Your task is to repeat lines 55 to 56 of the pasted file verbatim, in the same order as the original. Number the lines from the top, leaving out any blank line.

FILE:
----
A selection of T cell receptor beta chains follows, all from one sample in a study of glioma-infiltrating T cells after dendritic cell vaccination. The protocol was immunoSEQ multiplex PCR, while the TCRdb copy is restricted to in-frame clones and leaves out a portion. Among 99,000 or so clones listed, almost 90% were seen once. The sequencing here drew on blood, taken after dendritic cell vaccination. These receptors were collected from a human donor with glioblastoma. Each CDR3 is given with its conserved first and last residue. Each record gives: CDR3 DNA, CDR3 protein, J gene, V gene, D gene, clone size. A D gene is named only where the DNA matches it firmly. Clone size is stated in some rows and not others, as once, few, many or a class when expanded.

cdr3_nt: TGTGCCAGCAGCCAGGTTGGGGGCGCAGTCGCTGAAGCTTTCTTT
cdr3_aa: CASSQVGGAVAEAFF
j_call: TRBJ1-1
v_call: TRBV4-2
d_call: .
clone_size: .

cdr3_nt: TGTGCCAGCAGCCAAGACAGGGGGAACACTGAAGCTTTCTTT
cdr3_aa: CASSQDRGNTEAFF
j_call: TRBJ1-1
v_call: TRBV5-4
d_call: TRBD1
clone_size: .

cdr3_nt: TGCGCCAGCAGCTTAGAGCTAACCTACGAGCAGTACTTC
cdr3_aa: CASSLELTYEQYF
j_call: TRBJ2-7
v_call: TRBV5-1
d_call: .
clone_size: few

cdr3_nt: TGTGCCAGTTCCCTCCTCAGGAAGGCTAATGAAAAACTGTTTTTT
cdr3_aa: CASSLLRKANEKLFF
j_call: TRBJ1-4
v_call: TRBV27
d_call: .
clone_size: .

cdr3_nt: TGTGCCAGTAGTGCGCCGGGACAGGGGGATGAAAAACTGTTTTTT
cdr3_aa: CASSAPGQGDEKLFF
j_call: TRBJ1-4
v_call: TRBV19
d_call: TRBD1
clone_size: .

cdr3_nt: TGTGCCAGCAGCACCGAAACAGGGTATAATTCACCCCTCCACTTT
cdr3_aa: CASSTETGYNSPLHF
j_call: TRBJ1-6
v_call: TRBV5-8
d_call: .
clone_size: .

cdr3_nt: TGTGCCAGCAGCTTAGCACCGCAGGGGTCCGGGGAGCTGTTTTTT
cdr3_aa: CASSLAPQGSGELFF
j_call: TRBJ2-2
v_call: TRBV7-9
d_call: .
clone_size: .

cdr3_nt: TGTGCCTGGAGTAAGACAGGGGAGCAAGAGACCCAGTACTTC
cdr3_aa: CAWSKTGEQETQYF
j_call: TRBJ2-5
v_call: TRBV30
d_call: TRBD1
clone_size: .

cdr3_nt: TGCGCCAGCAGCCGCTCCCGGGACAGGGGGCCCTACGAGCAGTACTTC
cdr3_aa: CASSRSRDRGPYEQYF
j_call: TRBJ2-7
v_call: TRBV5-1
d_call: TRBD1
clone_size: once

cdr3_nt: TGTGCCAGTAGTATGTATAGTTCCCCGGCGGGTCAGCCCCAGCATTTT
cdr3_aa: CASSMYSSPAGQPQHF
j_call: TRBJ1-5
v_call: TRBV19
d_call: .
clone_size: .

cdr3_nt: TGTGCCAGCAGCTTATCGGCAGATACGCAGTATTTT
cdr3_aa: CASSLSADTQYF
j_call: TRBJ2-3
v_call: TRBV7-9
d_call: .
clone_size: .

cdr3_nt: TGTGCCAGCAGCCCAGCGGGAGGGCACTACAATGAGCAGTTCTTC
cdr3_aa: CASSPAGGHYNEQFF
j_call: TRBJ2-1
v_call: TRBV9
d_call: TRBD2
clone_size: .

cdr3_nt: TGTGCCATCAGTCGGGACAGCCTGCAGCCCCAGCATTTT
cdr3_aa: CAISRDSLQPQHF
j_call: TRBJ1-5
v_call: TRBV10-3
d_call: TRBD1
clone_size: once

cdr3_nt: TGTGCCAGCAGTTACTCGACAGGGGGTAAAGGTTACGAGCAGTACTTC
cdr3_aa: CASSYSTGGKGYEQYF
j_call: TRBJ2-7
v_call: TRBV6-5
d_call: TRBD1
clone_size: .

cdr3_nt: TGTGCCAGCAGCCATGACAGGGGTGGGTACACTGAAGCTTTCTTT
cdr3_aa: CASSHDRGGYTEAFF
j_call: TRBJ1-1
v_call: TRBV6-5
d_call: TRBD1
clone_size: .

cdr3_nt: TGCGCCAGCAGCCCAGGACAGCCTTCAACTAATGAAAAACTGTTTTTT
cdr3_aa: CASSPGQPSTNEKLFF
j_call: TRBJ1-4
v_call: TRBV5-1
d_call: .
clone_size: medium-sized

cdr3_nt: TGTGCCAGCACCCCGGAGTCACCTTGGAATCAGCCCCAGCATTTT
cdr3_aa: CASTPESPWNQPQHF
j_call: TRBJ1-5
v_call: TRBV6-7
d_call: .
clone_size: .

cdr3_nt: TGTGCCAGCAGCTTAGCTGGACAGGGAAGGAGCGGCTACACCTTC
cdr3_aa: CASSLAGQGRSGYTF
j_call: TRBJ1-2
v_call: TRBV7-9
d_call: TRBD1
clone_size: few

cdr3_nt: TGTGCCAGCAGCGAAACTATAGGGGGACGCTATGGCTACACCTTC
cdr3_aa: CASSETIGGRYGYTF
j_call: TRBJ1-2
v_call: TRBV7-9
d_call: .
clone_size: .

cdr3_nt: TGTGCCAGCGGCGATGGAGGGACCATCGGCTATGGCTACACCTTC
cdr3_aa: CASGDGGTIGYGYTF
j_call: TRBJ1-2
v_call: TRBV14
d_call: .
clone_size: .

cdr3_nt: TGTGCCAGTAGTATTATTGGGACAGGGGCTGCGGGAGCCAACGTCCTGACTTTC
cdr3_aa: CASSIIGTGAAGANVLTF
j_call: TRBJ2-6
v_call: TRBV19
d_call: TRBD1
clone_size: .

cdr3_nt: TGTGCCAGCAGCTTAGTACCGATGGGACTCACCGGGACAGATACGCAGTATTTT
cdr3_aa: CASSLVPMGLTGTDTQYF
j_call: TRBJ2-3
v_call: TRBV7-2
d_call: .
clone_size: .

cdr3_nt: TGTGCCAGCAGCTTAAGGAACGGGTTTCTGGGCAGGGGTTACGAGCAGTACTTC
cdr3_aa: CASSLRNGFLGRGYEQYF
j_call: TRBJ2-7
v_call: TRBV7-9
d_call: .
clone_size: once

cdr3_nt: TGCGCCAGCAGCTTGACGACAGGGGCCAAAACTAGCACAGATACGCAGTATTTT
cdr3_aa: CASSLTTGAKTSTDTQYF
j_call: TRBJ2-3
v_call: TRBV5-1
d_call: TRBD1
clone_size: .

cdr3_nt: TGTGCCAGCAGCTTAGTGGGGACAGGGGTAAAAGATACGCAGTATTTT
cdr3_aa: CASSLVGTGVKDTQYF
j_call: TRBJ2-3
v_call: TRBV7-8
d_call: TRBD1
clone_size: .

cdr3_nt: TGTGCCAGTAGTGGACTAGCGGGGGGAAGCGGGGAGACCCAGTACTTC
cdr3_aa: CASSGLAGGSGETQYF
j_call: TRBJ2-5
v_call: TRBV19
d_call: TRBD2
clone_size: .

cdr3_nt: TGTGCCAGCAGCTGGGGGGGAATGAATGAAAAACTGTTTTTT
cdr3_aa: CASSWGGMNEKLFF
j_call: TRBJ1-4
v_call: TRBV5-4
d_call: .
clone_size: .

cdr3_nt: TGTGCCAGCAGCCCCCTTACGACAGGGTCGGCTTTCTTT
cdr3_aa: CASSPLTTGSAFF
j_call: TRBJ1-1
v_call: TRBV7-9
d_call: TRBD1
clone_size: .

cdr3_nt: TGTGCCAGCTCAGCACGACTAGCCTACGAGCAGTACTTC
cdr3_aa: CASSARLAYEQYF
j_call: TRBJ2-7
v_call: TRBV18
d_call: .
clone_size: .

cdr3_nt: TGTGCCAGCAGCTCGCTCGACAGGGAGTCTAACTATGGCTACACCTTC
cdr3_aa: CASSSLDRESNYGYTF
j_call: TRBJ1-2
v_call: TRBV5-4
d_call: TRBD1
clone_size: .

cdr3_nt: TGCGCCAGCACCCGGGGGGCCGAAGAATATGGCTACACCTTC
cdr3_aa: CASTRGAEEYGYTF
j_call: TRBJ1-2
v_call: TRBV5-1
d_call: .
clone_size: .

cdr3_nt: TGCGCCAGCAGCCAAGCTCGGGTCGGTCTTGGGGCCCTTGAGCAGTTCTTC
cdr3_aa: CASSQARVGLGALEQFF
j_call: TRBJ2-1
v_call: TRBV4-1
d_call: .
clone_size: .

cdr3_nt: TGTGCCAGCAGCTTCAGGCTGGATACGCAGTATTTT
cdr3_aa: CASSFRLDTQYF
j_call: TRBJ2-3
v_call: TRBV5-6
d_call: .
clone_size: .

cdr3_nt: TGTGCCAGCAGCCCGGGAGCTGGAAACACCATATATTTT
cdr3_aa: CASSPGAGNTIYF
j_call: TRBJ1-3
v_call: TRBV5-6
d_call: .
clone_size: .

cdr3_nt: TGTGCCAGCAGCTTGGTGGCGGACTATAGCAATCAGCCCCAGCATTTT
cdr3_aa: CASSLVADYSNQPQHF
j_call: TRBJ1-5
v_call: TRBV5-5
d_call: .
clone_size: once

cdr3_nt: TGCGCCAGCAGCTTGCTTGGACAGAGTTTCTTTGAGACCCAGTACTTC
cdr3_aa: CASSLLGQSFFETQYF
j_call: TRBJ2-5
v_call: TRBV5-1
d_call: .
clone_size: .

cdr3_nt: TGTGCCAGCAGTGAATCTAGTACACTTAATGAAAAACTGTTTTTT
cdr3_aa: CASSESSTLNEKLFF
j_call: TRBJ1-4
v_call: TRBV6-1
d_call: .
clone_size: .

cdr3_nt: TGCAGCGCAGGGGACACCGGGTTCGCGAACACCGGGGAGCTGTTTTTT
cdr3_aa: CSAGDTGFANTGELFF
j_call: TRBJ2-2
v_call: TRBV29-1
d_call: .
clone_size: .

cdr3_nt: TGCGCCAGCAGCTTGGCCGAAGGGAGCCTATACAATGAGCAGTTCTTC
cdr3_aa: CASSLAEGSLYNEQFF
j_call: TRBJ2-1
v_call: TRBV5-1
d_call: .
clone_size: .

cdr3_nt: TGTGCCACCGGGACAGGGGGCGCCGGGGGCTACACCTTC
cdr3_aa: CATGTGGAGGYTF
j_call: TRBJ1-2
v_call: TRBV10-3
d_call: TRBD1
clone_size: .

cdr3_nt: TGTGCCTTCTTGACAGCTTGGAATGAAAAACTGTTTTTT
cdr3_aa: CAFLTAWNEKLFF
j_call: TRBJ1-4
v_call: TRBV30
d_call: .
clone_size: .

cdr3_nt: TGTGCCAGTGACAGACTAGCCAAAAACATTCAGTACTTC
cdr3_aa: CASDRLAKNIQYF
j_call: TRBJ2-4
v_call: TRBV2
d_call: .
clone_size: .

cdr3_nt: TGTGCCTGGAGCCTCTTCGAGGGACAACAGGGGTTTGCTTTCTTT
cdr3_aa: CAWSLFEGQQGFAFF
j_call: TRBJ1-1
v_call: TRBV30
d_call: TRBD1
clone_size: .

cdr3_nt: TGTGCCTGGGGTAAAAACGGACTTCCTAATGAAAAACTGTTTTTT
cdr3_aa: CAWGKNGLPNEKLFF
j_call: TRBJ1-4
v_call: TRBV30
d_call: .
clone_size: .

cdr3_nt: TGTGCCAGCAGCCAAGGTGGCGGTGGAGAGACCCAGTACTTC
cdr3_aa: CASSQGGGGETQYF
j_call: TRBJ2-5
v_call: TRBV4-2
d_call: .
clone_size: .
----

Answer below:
clone_size: once

cdr3_nt: TGTGCCAGTAGTATGTATAGTTCCCCGGCGGGTCAGCCCCAGCATTTT